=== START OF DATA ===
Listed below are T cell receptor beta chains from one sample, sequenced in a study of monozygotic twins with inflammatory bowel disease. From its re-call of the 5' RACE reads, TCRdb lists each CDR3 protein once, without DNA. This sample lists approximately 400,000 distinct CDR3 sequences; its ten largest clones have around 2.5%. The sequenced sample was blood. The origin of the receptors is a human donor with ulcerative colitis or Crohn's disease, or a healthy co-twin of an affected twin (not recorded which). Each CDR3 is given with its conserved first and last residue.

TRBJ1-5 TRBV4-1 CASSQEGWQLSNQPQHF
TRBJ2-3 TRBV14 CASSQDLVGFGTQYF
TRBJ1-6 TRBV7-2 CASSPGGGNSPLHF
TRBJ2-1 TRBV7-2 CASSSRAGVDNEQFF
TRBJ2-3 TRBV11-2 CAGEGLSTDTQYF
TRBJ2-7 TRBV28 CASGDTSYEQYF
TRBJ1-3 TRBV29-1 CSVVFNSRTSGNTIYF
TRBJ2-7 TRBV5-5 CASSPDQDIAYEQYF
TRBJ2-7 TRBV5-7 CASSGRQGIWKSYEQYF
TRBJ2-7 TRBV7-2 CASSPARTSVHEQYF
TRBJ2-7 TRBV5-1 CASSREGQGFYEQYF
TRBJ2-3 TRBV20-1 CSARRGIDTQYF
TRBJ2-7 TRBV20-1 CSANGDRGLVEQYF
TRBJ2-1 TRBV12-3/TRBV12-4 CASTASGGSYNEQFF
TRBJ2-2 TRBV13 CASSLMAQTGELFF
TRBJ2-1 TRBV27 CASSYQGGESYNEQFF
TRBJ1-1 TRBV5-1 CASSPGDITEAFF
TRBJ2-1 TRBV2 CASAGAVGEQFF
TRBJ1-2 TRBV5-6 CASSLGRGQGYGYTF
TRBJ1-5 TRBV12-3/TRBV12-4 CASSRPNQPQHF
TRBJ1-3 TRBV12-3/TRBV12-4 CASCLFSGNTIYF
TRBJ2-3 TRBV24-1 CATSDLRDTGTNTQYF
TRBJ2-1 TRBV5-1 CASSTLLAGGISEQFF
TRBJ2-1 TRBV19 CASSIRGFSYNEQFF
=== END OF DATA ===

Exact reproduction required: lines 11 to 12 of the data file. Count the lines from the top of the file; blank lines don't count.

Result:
TRBJ2-7 TRBV7-2 CASSPARTSVHEQYF
TRBJ2-7 TRBV5-1 CASSREGQGFYEQYF